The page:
in a career spanning more than three decades. the united states troops have been trying to overthrow the dictatorship of general manuel noriega. the pentagon said that it's failed in its principle objective to capture noriega and take him to the united states to face drugs charges. the hammer and sickle was hastily taken away. in its place, the russian flag was hoisted over what is now no longer the soviet union, but the commonwealth of independent states. day broke slowly over lockerbie, over the cockpit of pan am's maid of the seas nose down in the soft earth. you could see what happens when a plane eight storeys high, a football pitch wide, falls from 30,000 feet. business has returned to albania after a communist ban lasting more than 20 years. thousands went to midnight mass in the town of shkoder where there were anti—communist riots ten days ago. this is bbc news.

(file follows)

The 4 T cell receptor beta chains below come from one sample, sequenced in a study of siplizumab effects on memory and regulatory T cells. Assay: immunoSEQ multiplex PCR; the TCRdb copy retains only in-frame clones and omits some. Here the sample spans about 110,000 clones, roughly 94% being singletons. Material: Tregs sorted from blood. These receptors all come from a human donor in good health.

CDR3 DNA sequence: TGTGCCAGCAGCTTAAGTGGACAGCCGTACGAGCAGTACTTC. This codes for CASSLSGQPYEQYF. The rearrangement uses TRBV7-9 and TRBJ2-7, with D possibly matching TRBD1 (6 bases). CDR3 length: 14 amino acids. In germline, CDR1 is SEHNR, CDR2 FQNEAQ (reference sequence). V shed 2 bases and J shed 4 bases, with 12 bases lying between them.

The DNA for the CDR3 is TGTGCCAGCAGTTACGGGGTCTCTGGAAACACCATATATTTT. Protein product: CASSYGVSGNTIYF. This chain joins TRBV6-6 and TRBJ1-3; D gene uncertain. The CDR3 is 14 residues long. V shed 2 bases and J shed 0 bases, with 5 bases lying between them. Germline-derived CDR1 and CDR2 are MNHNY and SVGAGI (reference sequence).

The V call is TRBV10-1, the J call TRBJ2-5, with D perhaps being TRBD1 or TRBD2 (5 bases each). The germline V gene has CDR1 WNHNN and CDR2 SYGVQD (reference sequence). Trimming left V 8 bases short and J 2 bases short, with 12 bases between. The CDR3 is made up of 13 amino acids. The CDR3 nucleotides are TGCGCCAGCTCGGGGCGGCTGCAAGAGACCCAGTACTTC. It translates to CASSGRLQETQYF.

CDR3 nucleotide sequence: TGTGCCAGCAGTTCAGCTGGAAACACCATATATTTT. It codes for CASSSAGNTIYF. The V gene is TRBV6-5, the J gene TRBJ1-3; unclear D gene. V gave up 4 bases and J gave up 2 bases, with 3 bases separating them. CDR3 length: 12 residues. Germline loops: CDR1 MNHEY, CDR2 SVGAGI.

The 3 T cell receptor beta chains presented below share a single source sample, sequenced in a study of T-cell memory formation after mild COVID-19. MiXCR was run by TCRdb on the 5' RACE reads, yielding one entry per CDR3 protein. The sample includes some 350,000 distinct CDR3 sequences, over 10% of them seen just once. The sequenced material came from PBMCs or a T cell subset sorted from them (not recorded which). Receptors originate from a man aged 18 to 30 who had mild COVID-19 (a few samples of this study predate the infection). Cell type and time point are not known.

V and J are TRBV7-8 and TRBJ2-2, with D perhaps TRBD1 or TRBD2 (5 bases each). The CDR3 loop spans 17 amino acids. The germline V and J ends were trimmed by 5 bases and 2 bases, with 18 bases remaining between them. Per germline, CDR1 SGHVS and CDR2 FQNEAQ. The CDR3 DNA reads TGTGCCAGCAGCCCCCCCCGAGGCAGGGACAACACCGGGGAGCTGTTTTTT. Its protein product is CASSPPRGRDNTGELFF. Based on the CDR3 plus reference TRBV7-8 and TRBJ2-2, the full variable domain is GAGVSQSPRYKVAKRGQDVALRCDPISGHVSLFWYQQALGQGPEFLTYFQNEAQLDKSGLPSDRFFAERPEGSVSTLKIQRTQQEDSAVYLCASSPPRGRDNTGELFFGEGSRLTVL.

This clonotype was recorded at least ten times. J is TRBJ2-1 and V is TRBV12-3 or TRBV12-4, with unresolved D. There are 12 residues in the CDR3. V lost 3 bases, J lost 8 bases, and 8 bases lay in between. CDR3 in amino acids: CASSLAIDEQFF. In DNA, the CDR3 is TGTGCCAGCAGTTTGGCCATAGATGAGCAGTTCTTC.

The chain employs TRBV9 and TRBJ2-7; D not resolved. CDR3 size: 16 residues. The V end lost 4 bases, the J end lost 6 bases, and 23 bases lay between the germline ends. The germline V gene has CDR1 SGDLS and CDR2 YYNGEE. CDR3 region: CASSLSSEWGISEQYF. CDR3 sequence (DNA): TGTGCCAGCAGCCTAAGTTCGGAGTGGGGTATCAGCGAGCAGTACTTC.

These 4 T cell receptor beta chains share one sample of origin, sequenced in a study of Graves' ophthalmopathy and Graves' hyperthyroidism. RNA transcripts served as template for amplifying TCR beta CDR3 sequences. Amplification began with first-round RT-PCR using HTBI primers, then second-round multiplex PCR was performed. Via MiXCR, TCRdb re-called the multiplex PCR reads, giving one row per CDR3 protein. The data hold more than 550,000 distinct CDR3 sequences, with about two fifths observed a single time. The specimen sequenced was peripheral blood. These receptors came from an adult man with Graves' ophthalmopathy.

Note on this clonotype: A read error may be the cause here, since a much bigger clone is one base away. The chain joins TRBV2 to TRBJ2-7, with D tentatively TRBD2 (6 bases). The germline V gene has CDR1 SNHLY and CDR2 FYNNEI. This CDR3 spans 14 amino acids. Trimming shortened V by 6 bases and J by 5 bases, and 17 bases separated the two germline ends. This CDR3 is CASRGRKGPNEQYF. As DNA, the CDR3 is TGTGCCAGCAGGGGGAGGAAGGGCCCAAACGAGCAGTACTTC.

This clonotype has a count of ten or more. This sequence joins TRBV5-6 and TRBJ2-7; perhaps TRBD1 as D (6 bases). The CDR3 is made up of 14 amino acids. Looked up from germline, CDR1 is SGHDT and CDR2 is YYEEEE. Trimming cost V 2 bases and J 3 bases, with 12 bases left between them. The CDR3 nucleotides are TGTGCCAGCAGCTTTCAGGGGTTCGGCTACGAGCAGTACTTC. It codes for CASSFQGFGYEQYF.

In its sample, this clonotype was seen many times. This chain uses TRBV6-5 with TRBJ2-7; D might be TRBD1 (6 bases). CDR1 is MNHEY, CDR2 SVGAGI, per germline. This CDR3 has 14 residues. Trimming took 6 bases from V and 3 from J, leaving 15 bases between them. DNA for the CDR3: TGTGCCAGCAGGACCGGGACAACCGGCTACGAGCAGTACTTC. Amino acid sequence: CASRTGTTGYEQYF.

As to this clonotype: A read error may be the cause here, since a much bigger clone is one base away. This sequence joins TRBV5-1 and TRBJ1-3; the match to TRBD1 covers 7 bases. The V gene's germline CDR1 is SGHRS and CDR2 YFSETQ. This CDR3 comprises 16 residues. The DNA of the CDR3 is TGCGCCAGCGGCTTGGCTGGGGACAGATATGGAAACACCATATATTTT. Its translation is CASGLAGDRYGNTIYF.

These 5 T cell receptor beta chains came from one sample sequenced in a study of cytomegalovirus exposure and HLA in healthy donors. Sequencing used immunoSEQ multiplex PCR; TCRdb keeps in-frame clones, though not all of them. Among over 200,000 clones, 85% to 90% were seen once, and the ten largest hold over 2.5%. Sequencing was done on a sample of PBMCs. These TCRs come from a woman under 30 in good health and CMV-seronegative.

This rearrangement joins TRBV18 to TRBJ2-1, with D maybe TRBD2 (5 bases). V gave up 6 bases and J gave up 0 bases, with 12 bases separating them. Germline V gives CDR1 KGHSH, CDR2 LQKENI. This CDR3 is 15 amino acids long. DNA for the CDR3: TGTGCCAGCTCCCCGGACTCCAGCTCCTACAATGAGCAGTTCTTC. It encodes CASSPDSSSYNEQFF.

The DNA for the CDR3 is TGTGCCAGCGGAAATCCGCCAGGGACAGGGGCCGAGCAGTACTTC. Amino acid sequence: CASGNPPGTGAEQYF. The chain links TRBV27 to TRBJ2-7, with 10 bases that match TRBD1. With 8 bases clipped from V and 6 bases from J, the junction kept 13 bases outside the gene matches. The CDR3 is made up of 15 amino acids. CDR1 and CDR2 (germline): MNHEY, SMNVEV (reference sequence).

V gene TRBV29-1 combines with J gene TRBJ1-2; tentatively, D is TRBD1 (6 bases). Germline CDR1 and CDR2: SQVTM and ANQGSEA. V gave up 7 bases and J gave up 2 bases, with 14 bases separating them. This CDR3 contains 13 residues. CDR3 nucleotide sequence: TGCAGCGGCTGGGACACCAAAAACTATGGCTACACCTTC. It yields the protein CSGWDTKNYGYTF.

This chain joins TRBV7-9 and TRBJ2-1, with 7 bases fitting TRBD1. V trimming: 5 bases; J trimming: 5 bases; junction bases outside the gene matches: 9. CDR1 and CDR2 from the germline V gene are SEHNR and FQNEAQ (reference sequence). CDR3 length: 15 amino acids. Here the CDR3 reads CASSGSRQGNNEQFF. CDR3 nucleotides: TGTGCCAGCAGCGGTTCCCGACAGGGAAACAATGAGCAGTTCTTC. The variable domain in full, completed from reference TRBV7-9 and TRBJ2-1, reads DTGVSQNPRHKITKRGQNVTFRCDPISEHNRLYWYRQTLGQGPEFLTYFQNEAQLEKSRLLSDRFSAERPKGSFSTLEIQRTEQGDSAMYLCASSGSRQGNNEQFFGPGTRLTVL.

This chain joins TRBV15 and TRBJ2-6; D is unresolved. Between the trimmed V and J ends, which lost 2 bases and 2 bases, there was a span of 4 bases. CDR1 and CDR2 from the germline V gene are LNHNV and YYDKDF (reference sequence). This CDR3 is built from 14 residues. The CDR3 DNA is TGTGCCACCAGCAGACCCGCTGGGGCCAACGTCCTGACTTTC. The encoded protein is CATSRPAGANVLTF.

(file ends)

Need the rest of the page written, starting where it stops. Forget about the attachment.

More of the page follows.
the latest headlines: at least a0 three people have been killed by a tsunami in indonesia. it came ashore in the sunda strait near the kra katoa volcano. donald trump has said he'll stay in the white house over christmas after senators failed to end the deadlock which has shut down parts of the federal government. more now on the decision by president trump's top official in the fight against so—called islamic state to quit over plans to pull us troops from syria. zaki lababidi is president of the syrian american council. hejoins me from scottsdale, arizona. zaki scottsdale, arizona. lababidi, do you think this gentleman zaki lababidi, do you think this gentleman had to resign, or do you think he's making something of a gesture 7 think he's making something of a gesture? he was about to finish his term anyway in a couple of weeks. i think he was the architect of stf